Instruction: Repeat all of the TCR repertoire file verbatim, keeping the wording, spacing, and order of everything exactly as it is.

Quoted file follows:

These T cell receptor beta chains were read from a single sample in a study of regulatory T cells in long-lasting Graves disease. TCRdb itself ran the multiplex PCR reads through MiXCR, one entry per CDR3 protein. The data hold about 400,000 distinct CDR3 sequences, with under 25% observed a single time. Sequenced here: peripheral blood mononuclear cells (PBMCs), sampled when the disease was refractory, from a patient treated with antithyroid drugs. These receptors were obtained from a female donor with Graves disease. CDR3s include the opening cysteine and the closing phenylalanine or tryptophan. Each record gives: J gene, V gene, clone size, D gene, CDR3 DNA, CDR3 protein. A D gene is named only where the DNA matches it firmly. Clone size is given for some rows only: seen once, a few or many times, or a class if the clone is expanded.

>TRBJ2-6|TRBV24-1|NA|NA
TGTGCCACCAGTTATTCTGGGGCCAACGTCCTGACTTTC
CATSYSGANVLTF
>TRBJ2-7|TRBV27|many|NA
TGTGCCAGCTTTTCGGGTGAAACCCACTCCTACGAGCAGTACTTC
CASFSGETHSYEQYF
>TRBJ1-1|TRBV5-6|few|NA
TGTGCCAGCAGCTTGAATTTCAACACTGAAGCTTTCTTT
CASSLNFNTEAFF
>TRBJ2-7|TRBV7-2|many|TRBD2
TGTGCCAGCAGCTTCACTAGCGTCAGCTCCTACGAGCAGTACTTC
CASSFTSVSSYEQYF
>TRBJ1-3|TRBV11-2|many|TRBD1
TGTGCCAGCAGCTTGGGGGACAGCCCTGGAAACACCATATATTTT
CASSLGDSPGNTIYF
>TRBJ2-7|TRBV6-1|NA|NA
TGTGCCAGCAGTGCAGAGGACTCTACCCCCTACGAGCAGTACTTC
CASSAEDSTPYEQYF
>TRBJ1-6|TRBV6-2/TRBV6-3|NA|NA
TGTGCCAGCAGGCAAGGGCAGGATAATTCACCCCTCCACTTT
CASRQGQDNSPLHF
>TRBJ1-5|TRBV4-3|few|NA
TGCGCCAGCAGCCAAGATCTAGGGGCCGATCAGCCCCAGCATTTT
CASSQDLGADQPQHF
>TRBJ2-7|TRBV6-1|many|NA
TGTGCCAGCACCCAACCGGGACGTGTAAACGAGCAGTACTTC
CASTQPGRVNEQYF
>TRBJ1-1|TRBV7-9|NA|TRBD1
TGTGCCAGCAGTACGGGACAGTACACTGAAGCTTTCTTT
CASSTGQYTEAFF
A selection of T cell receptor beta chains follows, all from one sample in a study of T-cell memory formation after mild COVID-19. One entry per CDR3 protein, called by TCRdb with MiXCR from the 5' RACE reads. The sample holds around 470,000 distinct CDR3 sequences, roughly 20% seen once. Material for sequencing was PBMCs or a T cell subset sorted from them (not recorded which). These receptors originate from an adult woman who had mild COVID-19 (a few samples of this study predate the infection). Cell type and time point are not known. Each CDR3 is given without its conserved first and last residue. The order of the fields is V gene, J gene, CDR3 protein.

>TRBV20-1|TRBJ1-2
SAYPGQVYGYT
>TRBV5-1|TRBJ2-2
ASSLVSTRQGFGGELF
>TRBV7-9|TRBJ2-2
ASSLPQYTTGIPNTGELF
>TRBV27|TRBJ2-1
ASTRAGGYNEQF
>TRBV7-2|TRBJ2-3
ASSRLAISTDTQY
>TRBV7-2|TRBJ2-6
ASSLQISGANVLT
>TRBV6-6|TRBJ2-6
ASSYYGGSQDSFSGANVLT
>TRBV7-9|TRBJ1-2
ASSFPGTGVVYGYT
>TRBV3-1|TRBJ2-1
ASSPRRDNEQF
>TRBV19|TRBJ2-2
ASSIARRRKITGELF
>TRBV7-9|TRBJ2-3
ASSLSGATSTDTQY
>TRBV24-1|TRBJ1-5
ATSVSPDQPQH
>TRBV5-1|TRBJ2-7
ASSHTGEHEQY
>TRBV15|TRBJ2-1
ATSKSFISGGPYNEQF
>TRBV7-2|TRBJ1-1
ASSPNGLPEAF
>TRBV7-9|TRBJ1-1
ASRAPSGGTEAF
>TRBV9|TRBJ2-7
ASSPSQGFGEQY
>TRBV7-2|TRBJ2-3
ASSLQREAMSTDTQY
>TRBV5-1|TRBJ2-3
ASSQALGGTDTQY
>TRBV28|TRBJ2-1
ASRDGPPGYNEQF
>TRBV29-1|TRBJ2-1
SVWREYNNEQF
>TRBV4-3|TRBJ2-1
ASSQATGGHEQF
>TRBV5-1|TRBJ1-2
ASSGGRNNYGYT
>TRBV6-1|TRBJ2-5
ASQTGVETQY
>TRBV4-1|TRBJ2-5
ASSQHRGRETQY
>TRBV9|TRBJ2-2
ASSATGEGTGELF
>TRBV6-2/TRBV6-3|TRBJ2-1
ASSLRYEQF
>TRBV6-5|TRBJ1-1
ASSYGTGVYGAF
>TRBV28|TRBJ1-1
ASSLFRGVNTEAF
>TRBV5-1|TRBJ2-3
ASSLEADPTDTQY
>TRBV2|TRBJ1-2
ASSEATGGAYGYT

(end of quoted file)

These T cell receptor beta chains were read from a single sample in a study of regulatory T cells in long-lasting Graves disease. TCRdb itself ran the multiplex PCR reads through MiXCR, one entry per CDR3 protein. The data hold about 400,000 distinct CDR3 sequences, with under 25% observed a single time. Sequenced here: peripheral blood mononuclear cells (PBMCs), sampled when the disease was refractory, from a patient treated with antithyroid drugs. These receptors were obtained from a female donor with Graves disease. CDR3s include the opening cysteine and the closing phenylalanine or tryptophan. Each record gives: J gene, V gene, clone size, D gene, CDR3 DNA, CDR3 protein. A D gene is named only where the DNA matches it firmly. Clone size is given for some rows only: seen once, a few or many times, or a class if the clone is expanded.

>TRBJ2-6|TRBV24-1|NA|NA
TGTGCCACCAGTTATTCTGGGGCCAACGTCCTGACTTTC
CATSYSGANVLTF
>TRBJ2-7|TRBV27|many|NA
TGTGCCAGCTTTTCGGGTGAAACCCACTCCTACGAGCAGTACTTC
CASFSGETHSYEQYF
>TRBJ1-1|TRBV5-6|few|NA
TGTGCCAGCAGCTTGAATTTCAACACTGAAGCTTTCTTT
CASSLNFNTEAFF
>TRBJ2-7|TRBV7-2|many|TRBD2
TGTGCCAGCAGCTTCACTAGCGTCAGCTCCTACGAGCAGTACTTC
CASSFTSVSSYEQYF
>TRBJ1-3|TRBV11-2|many|TRBD1
TGTGCCAGCAGCTTGGGGGACAGCCCTGGAAACACCATATATTTT
CASSLGDSPGNTIYF
>TRBJ2-7|TRBV6-1|NA|NA
TGTGCCAGCAGTGCAGAGGACTCTACCCCCTACGAGCAGTACTTC
CASSAEDSTPYEQYF
>TRBJ1-6|TRBV6-2/TRBV6-3|NA|NA
TGTGCCAGCAGGCAAGGGCAGGATAATTCACCCCTCCACTTT
CASRQGQDNSPLHF
>TRBJ1-5|TRBV4-3|few|NA
TGCGCCAGCAGCCAAGATCTAGGGGCCGATCAGCCCCAGCATTTT
CASSQDLGADQPQHF
>TRBJ2-7|TRBV6-1|many|NA
TGTGCCAGCACCCAACCGGGACGTGTAAACGAGCAGTACTTC
CASTQPGRVNEQYF
>TRBJ1-1|TRBV7-9|NA|TRBD1
TGTGCCAGCAGTACGGGACAGTACACTGAAGCTTTCTTT
CASSTGQYTEAFF
A selection of T cell receptor beta chains follows, all from one sample in a study of T-cell memory formation after mild COVID-19. One entry per CDR3 protein, called by TCRdb with MiXCR from the 5' RACE reads. The sample holds around 470,000 distinct CDR3 sequences, roughly 20% seen once. Material for sequencing was PBMCs or a T cell subset sorted from them (not recorded which). These receptors originate from an adult woman who had mild COVID-19 (a few samples of this study predate the infection). Cell type and time point are not known. Each CDR3 is given without its conserved first and last residue. The order of the fields is V gene, J gene, CDR3 protein.

>TRBV20-1|TRBJ1-2
SAYPGQVYGYT
>TRBV5-1|TRBJ2-2
ASSLVSTRQGFGGELF
>TRBV7-9|TRBJ2-2
ASSLPQYTTGIPNTGELF
>TRBV27|TRBJ2-1
ASTRAGGYNEQF
>TRBV7-2|TRBJ2-3
ASSRLAISTDTQY
>TRBV7-2|TRBJ2-6
ASSLQISGANVLT
>TRBV6-6|TRBJ2-6
ASSYYGGSQDSFSGANVLT
>TRBV7-9|TRBJ1-2
ASSFPGTGVVYGYT
>TRBV3-1|TRBJ2-1
ASSPRRDNEQF
>TRBV19|TRBJ2-2
ASSIARRRKITGELF
>TRBV7-9|TRBJ2-3
ASSLSGATSTDTQY
>TRBV24-1|TRBJ1-5
ATSVSPDQPQH
>TRBV5-1|TRBJ2-7
ASSHTGEHEQY
>TRBV15|TRBJ2-1
ATSKSFISGGPYNEQF
>TRBV7-2|TRBJ1-1
ASSPNGLPEAF
>TRBV7-9|TRBJ1-1
ASRAPSGGTEAF
>TRBV9|TRBJ2-7
ASSPSQGFGEQY
>TRBV7-2|TRBJ2-3
ASSLQREAMSTDTQY
>TRBV5-1|TRBJ2-3
ASSQALGGTDTQY
>TRBV28|TRBJ2-1
ASRDGPPGYNEQF
>TRBV29-1|TRBJ2-1
SVWREYNNEQF
>TRBV4-3|TRBJ2-1
ASSQATGGHEQF
>TRBV5-1|TRBJ1-2
ASSGGRNNYGYT
>TRBV6-1|TRBJ2-5
ASQTGVETQY
>TRBV4-1|TRBJ2-5
ASSQHRGRETQY
>TRBV9|TRBJ2-2
ASSATGEGTGELF
>TRBV6-2/TRBV6-3|TRBJ2-1
ASSLRYEQF
>TRBV6-5|TRBJ1-1
ASSYGTGVYGAF
>TRBV28|TRBJ1-1
ASSLFRGVNTEAF
>TRBV5-1|TRBJ2-3
ASSLEADPTDTQY
>TRBV2|TRBJ1-2
ASSEATGGAYGYT